I recently came upon this:
This is a protest group of expatriates in Japan, that was recently set up to organize against Japan enforcing the National Health Insurance law against resident expats here.
The fundamentals of this story are simple:
In Japan, everyone who is resident is either supposed to be enrolled in the National Health Insurance (kokumin kenko hoken) or a company plan that is highly regulated by the government, through Social Insurance (shakai hoken).
Apparently, for many years, the prior government used to look the other way as to whether non-Japanese resident in Japan were enrolled in one or the other. As so as a result, a market developed where explicit “gap insurers” (companies offering on-its-face coverage for a certain amount of medical bills) could sell to the expat community without incurring any questioning by the regulators.
The expat insurers maintained that their insurance was only “gap”. (This means it was only meant to cover the 30% or so that the Japanese progam doesn’t cover.) But they never wrote the kind of contract like you see in America where the insurance company insists that the other purported coverages pay before they themselves will pay!
For example, in America, if Aetna knows that Cigna is required to pay first, then Aetna will not pay anything until it finds out that Cigna paid its share!
But the expat Japanese gap insurers play a little game. And that is, they don’t care if the government paid or not, they simply price the gap insurance as if the government isn’t expected to pay. They say, 2,000,000 yen of coverage for “x” amount. Whether the government program pays or not is irrelevant in that equation. (And when I say government program, I include shakai hoken employer-based programs because they are under the similar regulation.)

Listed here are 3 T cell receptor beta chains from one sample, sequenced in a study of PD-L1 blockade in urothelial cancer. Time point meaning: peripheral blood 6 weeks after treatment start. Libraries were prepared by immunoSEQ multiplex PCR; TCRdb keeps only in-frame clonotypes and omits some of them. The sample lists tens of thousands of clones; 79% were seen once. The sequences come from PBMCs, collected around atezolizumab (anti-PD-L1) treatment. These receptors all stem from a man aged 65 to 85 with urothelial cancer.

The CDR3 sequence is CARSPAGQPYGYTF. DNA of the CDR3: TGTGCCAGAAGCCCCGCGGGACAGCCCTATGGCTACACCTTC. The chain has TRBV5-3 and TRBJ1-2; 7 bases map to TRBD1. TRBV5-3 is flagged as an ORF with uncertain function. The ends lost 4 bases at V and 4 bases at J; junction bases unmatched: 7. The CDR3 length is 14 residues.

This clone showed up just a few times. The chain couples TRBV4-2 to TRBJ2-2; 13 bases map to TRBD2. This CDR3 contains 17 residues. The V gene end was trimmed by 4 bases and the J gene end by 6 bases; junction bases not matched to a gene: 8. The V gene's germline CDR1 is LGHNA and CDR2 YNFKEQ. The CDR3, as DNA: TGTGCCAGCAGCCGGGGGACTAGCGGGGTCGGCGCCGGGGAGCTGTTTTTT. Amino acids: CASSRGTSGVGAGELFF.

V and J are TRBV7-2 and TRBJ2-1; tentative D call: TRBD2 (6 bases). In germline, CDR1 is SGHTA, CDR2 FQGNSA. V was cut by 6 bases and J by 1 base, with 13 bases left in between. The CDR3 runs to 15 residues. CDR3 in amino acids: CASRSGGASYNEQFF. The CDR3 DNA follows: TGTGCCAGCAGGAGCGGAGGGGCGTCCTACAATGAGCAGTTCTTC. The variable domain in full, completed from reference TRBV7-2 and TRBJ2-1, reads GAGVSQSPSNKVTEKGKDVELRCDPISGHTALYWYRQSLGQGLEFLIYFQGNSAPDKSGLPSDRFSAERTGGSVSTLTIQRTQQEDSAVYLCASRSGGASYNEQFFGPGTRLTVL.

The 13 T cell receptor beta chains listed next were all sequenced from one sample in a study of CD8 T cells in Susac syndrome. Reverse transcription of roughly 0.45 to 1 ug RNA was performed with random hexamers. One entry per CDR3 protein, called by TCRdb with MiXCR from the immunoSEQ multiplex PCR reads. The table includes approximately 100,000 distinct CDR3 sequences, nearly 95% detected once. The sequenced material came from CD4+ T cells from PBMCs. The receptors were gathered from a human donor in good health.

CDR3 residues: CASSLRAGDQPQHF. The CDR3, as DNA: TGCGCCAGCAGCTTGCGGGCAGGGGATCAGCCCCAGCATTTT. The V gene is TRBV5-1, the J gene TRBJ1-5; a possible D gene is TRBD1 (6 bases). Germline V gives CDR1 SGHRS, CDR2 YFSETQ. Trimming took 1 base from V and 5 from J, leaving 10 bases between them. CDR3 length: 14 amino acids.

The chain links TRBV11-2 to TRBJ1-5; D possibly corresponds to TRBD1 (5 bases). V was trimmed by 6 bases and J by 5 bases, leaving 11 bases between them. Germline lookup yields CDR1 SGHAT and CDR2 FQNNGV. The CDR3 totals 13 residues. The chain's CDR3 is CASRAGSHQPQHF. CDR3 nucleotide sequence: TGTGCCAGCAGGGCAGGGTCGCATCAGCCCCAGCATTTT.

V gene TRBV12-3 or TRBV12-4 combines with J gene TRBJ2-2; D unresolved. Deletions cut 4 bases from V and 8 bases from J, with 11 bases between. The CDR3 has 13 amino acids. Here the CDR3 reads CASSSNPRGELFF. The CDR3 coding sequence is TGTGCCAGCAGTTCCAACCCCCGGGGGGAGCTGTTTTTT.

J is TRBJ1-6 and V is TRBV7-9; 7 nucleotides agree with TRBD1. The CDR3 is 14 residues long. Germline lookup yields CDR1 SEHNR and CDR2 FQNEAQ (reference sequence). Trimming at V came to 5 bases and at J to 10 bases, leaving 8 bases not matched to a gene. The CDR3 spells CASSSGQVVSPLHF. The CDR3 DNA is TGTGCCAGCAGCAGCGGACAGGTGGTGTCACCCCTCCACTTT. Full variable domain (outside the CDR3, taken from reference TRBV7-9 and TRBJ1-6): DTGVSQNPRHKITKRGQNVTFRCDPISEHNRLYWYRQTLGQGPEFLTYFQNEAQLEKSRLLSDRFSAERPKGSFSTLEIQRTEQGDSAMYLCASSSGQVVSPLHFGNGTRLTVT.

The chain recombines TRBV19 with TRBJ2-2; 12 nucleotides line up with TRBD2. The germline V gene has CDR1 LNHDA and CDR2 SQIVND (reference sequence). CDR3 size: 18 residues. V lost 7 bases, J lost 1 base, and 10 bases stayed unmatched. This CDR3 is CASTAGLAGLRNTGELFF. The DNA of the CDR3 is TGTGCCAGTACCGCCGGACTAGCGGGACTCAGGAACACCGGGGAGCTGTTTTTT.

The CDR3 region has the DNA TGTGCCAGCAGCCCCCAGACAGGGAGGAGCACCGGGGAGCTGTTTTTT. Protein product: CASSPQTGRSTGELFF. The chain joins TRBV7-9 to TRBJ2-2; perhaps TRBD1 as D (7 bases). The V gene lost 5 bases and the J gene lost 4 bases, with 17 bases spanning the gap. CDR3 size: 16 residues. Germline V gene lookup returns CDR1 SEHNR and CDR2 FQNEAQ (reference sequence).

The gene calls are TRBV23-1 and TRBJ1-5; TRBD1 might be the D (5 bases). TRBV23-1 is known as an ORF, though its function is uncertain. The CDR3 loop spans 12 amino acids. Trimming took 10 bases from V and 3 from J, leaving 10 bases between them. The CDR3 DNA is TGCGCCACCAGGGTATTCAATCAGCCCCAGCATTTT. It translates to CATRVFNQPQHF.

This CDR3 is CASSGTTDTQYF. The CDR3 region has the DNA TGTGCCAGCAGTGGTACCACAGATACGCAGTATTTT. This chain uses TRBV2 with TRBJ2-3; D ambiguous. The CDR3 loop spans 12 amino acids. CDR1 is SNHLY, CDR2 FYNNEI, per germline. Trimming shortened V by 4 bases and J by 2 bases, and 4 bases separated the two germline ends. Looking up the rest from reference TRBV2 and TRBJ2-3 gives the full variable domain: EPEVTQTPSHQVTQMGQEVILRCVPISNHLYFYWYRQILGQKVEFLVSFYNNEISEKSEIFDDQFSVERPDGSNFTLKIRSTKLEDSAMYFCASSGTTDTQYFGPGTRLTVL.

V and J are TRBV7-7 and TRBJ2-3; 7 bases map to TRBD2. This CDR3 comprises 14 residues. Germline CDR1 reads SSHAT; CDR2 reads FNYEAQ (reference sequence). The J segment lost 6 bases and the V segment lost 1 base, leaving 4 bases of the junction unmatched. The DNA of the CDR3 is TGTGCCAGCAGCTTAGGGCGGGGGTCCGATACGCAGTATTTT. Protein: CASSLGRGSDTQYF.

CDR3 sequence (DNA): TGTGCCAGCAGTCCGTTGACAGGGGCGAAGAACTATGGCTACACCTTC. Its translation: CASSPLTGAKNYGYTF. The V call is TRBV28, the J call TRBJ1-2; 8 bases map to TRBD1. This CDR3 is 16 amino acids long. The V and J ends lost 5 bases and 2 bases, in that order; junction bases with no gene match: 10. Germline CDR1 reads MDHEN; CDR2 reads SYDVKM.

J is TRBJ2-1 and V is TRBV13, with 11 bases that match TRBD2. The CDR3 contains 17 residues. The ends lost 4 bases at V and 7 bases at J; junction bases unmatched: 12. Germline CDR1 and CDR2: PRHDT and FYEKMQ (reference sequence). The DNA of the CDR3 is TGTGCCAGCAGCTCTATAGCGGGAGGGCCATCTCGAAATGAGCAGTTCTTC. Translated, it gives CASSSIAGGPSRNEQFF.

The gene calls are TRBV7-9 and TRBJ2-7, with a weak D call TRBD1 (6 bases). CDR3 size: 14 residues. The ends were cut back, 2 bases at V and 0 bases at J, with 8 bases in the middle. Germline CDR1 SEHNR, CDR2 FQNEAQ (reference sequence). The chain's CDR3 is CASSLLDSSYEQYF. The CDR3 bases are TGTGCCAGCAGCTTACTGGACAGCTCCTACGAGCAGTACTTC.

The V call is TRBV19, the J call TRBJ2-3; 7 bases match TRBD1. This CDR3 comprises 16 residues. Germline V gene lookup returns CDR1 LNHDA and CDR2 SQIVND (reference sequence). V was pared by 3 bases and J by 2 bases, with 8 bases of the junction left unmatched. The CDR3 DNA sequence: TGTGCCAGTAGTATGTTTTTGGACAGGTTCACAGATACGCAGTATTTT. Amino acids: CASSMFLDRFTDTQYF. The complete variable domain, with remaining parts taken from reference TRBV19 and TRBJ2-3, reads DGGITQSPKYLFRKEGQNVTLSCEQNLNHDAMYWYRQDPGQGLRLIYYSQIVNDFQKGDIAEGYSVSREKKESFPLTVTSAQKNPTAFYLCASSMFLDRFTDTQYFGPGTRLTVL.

You can be a valid Japanese insurance company for gap insurance, as I understand it. This means, you can write a policy to pay on the 30% that the government won’t insure for health care. But the assumption is that everyone who is resident here is in a program of government-regulated health insurance.
So the loophole that is exploited, is that the prior government never questioned the costs and actual coverage of the gap policies written by Viva Vida, InterGlobal, Global Health, etc.
If the gap insurers were required to be secondary coverage in the presence of primary coverage by a government system, the game would end.
Fact is, as I explain at Debito.org, is that the gap insurers have been conspiring (not sure if it’s criminal in Japan or not, maybe a civil penalty) to entice resident expats to evade their duty to enroll in National Health Insurance. Plain English. Bottom line.
[The Japanese health insurance system is based on payment by a progressive income scale. It is part premium, part progressive tax. So anyone coming along paying a lower price than what the Japanese have to pay at the same income level is in effect a cheater.]
They say things like, “well there are many reeeeeee-asons why expats in Japan arennnnnnn’t enrolled in National Health Insurance!” But the reasons are all illegal.
Maybe an example will suffice: suppose bank robbery were a little more common in Japan. Not the rarity like now. And the loss to the banks was not big enough to be a crisis. Maybe shareholders, workers, interest-earners had to take a little more of a hit. But not a crisis.
Suppose also that bank robbers fail the most times because they don’t have a getaway car waiting out front. Without the getaway car, they usually end up paying a price for their criminal behavior.
So along comes a company. Let’s call it Vroom Vroom. And what Vroom Vroom says is that they will by chance provide a car for rent to anyone who needs to get out of a location fast! They say, “there are many reasons why you might want to get away from some place fast! Let Vroom Vroom offer you the car you need for just that special occasion.”
And so the bank robbers—who in their mind really aren’t doing anything wrong, since the bank system seems to be working just fine even if they take a little every now and then—catch on that they can make it much easier for themselves if they pay for the service charged by Vroom Vroom company.
After a while, maybe, it becomes clear that the only people who want Vroom Vroom’s rental cars are those who are looking to flee the scene of a bank robbery that they committed! But Vroom Vroom says, “no one should rob banks! We are just a service for people who want to get away from a location fast!”
How far off is the current health insurance payment evasion in Japan from that example? Hum????